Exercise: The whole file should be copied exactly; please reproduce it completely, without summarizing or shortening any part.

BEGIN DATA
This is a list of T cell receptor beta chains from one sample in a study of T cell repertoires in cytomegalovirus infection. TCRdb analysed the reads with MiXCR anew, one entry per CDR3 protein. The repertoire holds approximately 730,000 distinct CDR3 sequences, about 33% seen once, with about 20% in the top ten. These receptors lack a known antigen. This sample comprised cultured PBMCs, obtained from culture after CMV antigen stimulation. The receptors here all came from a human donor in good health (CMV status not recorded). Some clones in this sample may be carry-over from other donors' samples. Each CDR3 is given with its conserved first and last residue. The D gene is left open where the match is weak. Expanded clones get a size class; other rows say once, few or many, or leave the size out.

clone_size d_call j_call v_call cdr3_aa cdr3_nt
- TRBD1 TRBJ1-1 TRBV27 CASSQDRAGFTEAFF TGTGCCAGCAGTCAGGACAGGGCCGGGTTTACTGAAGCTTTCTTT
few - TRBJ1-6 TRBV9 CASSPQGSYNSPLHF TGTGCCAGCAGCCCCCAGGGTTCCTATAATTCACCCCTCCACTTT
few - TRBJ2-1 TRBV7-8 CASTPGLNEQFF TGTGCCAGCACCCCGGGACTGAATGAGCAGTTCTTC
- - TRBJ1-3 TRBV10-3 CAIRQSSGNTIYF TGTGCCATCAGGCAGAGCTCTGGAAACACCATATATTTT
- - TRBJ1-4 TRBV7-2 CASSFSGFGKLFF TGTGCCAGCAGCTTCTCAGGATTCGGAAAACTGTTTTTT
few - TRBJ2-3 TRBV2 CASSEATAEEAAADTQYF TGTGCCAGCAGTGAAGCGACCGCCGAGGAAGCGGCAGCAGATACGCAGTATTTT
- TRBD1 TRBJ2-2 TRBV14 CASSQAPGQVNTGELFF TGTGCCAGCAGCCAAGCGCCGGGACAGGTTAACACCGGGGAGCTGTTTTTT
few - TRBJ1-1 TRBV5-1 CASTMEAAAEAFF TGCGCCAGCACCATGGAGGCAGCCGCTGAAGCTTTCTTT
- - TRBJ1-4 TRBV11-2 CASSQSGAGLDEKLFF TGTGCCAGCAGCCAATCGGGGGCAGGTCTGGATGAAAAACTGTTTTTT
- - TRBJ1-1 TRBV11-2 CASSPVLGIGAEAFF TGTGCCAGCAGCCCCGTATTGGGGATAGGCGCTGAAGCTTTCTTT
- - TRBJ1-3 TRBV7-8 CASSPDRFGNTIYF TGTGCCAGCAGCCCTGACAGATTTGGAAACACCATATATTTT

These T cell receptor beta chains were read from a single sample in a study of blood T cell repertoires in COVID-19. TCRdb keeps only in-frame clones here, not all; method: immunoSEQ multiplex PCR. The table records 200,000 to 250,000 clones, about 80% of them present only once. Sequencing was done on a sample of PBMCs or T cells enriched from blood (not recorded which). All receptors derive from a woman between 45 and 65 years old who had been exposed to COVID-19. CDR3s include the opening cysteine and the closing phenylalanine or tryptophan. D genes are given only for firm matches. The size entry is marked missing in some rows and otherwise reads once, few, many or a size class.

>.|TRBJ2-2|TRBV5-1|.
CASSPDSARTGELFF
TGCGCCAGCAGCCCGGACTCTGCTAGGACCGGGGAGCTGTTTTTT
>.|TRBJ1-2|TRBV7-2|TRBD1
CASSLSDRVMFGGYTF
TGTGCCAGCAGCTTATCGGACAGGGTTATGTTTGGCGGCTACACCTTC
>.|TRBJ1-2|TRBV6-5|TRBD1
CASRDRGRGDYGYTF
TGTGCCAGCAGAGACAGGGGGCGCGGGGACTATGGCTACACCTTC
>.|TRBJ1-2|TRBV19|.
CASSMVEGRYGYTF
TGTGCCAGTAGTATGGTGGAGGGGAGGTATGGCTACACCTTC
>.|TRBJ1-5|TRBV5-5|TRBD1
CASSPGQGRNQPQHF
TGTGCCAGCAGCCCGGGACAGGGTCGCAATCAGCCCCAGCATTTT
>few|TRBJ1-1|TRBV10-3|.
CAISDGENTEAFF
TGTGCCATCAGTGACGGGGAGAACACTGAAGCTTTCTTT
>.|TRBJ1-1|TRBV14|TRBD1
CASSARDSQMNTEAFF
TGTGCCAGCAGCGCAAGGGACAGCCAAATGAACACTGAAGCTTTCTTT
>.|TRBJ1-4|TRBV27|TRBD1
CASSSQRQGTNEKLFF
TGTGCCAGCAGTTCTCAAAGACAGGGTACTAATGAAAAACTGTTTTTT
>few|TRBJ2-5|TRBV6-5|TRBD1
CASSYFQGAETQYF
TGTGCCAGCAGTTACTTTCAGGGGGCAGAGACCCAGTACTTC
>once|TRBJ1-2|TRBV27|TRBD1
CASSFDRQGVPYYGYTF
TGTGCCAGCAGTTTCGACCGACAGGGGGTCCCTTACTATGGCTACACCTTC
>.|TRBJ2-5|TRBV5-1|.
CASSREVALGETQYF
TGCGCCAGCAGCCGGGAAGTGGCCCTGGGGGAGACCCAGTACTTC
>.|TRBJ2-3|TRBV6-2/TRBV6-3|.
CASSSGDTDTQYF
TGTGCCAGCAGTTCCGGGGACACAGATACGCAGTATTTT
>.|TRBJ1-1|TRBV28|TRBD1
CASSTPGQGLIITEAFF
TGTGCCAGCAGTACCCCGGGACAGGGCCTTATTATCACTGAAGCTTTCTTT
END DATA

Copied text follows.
This is a list of T cell receptor beta chains from one sample in a study of T cell repertoires in cytomegalovirus infection. TCRdb analysed the reads with MiXCR anew, one entry per CDR3 protein. The repertoire holds approximately 730,000 distinct CDR3 sequences, about 33% seen once, with about 20% in the top ten. These receptors lack a known antigen. This sample comprised cultured PBMCs, obtained from culture after CMV antigen stimulation. The receptors here all came from a human donor in good health (CMV status not recorded). Some clones in this sample may be carry-over from other donors' samples. Each CDR3 is given with its conserved first and last residue. The D gene is left open where the match is weak. Expanded clones get a size class; other rows say once, few or many, or leave the size out.

clone_size d_call j_call v_call cdr3_aa cdr3_nt
- TRBD1 TRBJ1-1 TRBV27 CASSQDRAGFTEAFF TGTGCCAGCAGTCAGGACAGGGCCGGGTTTACTGAAGCTTTCTTT
few - TRBJ1-6 TRBV9 CASSPQGSYNSPLHF TGTGCCAGCAGCCCCCAGGGTTCCTATAATTCACCCCTCCACTTT
few - TRBJ2-1 TRBV7-8 CASTPGLNEQFF TGTGCCAGCACCCCGGGACTGAATGAGCAGTTCTTC
- - TRBJ1-3 TRBV10-3 CAIRQSSGNTIYF TGTGCCATCAGGCAGAGCTCTGGAAACACCATATATTTT
- - TRBJ1-4 TRBV7-2 CASSFSGFGKLFF TGTGCCAGCAGCTTCTCAGGATTCGGAAAACTGTTTTTT
few - TRBJ2-3 TRBV2 CASSEATAEEAAADTQYF TGTGCCAGCAGTGAAGCGACCGCCGAGGAAGCGGCAGCAGATACGCAGTATTTT
- TRBD1 TRBJ2-2 TRBV14 CASSQAPGQVNTGELFF TGTGCCAGCAGCCAAGCGCCGGGACAGGTTAACACCGGGGAGCTGTTTTTT
few - TRBJ1-1 TRBV5-1 CASTMEAAAEAFF TGCGCCAGCACCATGGAGGCAGCCGCTGAAGCTTTCTTT
- - TRBJ1-4 TRBV11-2 CASSQSGAGLDEKLFF TGTGCCAGCAGCCAATCGGGGGCAGGTCTGGATGAAAAACTGTTTTTT
- - TRBJ1-1 TRBV11-2 CASSPVLGIGAEAFF TGTGCCAGCAGCCCCGTATTGGGGATAGGCGCTGAAGCTTTCTTT
- - TRBJ1-3 TRBV7-8 CASSPDRFGNTIYF TGTGCCAGCAGCCCTGACAGATTTGGAAACACCATATATTTT

These T cell receptor beta chains were read from a single sample in a study of blood T cell repertoires in COVID-19. TCRdb keeps only in-frame clones here, not all; method: immunoSEQ multiplex PCR. The table records 200,000 to 250,000 clones, about 80% of them present only once. Sequencing was done on a sample of PBMCs or T cells enriched from blood (not recorded which). All receptors derive from a woman between 45 and 65 years old who had been exposed to COVID-19. CDR3s include the opening cysteine and the closing phenylalanine or tryptophan. D genes are given only for firm matches. The size entry is marked missing in some rows and otherwise reads once, few, many or a size class.

>.|TRBJ2-2|TRBV5-1|.
CASSPDSARTGELFF
TGCGCCAGCAGCCCGGACTCTGCTAGGACCGGGGAGCTGTTTTTT
>.|TRBJ1-2|TRBV7-2|TRBD1
CASSLSDRVMFGGYTF
TGTGCCAGCAGCTTATCGGACAGGGTTATGTTTGGCGGCTACACCTTC
>.|TRBJ1-2|TRBV6-5|TRBD1
CASRDRGRGDYGYTF
TGTGCCAGCAGAGACAGGGGGCGCGGGGACTATGGCTACACCTTC
>.|TRBJ1-2|TRBV19|.
CASSMVEGRYGYTF
TGTGCCAGTAGTATGGTGGAGGGGAGGTATGGCTACACCTTC
>.|TRBJ1-5|TRBV5-5|TRBD1
CASSPGQGRNQPQHF
TGTGCCAGCAGCCCGGGACAGGGTCGCAATCAGCCCCAGCATTTT
>few|TRBJ1-1|TRBV10-3|.
CAISDGENTEAFF
TGTGCCATCAGTGACGGGGAGAACACTGAAGCTTTCTTT
>.|TRBJ1-1|TRBV14|TRBD1
CASSARDSQMNTEAFF
TGTGCCAGCAGCGCAAGGGACAGCCAAATGAACACTGAAGCTTTCTTT
>.|TRBJ1-4|TRBV27|TRBD1
CASSSQRQGTNEKLFF
TGTGCCAGCAGTTCTCAAAGACAGGGTACTAATGAAAAACTGTTTTTT
>few|TRBJ2-5|TRBV6-5|TRBD1
CASSYFQGAETQYF
TGTGCCAGCAGTTACTTTCAGGGGGCAGAGACCCAGTACTTC
>once|TRBJ1-2|TRBV27|TRBD1
CASSFDRQGVPYYGYTF
TGTGCCAGCAGTTTCGACCGACAGGGGGTCCCTTACTATGGCTACACCTTC
>.|TRBJ2-5|TRBV5-1|.
CASSREVALGETQYF
TGCGCCAGCAGCCGGGAAGTGGCCCTGGGGGAGACCCAGTACTTC
>.|TRBJ2-3|TRBV6-2/TRBV6-3|.
CASSSGDTDTQYF
TGTGCCAGCAGTTCCGGGGACACAGATACGCAGTATTTT
>.|TRBJ1-1|TRBV28|TRBD1
CASSTPGQGLIITEAFF
TGTGCCAGCAGTACCCCGGGACAGGGCCTTATTATCACTGAAGCTTTCTTT